Peptides 12/2002; 23(11):1925-32. · 2.52 Impact Factor
  • Rodney Kwok, Ian Orchard
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    ABSTRACT: A putative SchistoFLRFamide receptor in CNS membrane preparations of Locusta migratoria was characterized by cold competition binding and kinetic binding assays using [125I][Y(1)]SchistoFLRFamide ([125I]YDVDHVFLRFamide) as a radioligand. Binding to this site was saturable, specific, reversible, and of high-affinity. Data fit to a single-site binding model by non-linear regression (r(2) = 0.99) estimated K(d) = 1.73 +/- 0.45 x 10(-9) M and B(max) = 49.0 +/- 12.2 fmol.mg(-1) tissue. Total binding of [125I][Y(1)]SchistoFLRFamide to membrane preparations was reduced in the presence of GTPgammaS, an indication that the putative receptor is G protein-coupled. Structure-activity studies determined that the minimum sequence required for binding was HVFLRFamide. Other aspects of the ligand receptor interaction were also examined.
    Peptides 05/2002; 23(4):765-72. · 2.52 Impact Factor
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    ABSTRACT: The presence of locustatachykinin (LomTK)-like immunoreactivity is demonstrated in the central nervous system (CNS) of Locusta migratoria with the use of a polyclonal antiserum raised against LomTK1. By developing a radioimmunoassay with the same antiserum, we have demonstrated picomolar amounts of LomTK-like material in the tissues of the central nervous system. In contrast, only femptomolar amounts of LomTK-like material are associated with the oviduct tissue. The relative amounts of the different LomTK isoforms in the brain and the abdominal ganglionic chain were examined by separating the native peptides on high-performance liquid chromatography and comparing their retention times to synthetic LomTK standards. The amounts of the different isoforms of LomTK differed between and within the two regions of the central nervous system. However, the ratios of the different isoform amounts were similar between the two regions. The myostimulatory activities of LomTKs 1 to 4 were characterized by using the locust oviduct bioassay. LomTKs 1, 2, and 3 appeared to be more efficacious than LomTK4.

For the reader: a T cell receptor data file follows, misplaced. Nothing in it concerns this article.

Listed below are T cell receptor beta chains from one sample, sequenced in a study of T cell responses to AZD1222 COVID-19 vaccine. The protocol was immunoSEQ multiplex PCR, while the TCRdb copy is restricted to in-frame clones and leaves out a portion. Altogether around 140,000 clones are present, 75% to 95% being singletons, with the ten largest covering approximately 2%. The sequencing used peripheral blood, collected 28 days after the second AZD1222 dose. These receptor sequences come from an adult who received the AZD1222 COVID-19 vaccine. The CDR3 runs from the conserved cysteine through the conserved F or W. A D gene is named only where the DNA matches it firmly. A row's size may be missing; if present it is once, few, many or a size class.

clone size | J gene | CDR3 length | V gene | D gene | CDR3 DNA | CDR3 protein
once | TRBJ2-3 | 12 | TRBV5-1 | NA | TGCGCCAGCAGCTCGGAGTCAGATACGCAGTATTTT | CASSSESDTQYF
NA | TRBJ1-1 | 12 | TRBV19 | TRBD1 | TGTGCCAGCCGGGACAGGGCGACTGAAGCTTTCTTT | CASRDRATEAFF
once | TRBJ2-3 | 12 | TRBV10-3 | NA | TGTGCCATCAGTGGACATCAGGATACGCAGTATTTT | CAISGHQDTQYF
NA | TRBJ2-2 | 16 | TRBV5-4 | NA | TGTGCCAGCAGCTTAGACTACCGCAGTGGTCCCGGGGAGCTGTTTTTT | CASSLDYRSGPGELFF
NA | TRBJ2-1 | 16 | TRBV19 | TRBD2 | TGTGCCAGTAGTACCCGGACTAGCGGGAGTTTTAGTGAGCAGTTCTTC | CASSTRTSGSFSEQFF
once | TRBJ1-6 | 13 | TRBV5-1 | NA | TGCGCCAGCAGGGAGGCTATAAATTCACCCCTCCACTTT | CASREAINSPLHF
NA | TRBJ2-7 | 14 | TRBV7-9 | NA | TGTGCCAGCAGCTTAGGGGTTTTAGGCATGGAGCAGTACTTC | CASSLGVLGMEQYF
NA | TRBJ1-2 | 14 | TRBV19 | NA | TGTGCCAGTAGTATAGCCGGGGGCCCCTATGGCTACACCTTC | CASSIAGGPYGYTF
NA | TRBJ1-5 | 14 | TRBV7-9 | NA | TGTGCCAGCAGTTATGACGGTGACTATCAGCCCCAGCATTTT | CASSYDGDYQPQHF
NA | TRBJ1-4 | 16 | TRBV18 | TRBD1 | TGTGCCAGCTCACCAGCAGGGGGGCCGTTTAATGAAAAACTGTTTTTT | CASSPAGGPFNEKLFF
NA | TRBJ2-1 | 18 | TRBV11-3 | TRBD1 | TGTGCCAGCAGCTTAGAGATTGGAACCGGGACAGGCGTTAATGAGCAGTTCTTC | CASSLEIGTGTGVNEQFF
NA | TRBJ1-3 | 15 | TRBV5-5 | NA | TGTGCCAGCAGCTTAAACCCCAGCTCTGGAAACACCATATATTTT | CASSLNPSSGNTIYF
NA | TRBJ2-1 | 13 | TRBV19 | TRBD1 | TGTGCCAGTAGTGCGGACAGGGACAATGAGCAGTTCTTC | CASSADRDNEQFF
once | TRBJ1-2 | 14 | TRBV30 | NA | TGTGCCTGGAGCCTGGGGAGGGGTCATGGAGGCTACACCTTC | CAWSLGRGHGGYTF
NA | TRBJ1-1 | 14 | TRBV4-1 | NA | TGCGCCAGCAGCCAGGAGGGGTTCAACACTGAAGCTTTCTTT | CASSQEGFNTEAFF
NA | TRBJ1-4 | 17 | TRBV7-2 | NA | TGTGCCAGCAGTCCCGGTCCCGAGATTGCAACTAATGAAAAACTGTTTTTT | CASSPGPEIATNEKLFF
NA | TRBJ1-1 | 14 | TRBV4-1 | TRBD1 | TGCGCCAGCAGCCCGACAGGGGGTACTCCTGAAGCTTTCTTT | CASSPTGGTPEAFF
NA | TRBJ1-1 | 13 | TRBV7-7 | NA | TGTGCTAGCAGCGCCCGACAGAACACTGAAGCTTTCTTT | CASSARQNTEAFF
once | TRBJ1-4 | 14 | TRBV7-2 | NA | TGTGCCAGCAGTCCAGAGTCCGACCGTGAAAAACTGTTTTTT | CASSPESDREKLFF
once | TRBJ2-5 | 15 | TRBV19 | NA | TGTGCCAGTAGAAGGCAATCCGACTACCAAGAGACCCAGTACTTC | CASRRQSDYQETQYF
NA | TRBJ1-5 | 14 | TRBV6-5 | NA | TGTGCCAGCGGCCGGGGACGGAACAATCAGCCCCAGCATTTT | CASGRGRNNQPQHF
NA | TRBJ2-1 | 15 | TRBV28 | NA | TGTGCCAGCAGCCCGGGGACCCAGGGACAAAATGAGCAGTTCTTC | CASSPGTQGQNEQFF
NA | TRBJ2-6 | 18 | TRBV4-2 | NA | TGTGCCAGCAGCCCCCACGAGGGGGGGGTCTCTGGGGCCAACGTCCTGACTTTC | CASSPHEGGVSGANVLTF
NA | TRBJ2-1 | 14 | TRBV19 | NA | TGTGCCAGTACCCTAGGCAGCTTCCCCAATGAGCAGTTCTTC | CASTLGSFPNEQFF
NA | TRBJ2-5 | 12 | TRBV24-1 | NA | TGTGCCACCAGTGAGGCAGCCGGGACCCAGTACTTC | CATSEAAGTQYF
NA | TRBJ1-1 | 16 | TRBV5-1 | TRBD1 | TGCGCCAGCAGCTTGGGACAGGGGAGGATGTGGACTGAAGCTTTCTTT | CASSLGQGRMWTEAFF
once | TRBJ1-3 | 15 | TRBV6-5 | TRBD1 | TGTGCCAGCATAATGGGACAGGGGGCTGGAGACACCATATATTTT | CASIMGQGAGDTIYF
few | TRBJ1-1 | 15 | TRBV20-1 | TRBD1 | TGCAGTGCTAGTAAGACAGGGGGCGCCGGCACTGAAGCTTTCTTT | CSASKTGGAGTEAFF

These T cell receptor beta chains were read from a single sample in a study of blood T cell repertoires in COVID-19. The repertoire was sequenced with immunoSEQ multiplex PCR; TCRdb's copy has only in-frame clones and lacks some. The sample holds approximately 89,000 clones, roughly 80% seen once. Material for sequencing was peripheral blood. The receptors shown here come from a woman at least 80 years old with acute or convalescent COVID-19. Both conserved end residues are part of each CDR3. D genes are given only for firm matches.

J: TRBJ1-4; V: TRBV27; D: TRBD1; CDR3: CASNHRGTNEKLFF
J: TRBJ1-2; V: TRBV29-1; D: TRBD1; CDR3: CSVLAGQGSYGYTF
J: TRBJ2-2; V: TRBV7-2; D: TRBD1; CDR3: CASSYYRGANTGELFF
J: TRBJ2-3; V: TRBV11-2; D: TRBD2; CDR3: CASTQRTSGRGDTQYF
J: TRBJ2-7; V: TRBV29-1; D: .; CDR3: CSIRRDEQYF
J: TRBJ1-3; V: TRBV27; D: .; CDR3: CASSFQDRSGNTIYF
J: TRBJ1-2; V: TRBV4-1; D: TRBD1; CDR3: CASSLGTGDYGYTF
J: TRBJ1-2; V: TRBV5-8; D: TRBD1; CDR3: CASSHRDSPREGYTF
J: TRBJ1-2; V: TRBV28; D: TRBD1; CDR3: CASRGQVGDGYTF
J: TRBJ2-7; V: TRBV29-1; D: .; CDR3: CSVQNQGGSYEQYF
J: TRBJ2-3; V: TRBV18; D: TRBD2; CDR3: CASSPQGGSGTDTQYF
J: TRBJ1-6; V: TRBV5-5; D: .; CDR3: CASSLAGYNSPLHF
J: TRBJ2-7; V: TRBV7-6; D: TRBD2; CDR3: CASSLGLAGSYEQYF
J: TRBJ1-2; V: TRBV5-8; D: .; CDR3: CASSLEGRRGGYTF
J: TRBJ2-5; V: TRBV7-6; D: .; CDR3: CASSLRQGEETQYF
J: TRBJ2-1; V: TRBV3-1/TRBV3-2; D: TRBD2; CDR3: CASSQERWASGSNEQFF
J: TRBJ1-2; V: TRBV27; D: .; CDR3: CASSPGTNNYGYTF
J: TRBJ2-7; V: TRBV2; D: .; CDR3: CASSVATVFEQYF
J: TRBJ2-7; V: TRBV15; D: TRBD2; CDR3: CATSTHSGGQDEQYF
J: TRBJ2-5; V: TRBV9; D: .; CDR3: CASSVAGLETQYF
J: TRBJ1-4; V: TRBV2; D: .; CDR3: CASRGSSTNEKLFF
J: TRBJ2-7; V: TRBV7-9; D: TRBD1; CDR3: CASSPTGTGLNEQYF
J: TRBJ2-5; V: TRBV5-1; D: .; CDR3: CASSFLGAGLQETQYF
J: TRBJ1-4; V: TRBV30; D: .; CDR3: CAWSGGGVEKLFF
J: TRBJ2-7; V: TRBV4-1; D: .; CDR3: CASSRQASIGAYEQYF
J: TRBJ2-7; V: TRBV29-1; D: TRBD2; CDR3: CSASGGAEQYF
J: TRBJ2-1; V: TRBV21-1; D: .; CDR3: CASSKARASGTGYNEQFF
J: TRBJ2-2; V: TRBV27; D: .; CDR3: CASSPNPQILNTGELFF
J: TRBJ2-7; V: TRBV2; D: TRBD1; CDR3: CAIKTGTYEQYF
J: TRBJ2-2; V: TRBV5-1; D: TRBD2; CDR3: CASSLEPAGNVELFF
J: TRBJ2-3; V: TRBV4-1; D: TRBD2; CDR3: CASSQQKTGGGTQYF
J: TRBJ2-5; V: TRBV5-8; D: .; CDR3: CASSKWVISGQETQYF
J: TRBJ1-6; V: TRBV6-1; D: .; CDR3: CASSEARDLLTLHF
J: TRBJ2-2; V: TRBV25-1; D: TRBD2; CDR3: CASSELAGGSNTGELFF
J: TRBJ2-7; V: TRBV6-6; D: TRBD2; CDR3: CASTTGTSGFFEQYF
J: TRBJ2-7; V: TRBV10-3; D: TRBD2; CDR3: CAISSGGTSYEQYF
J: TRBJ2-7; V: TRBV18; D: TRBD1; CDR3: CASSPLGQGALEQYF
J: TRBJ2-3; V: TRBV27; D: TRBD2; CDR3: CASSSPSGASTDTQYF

Peptides 02/1999; 20(6):687-94. · 2.52 Impact Factor
  • Comparative Biochemistry and Physiology A-molecular & Integrative Physiology - COMP BIOCHEM PHYSIOL PT A. 01/1999; 124.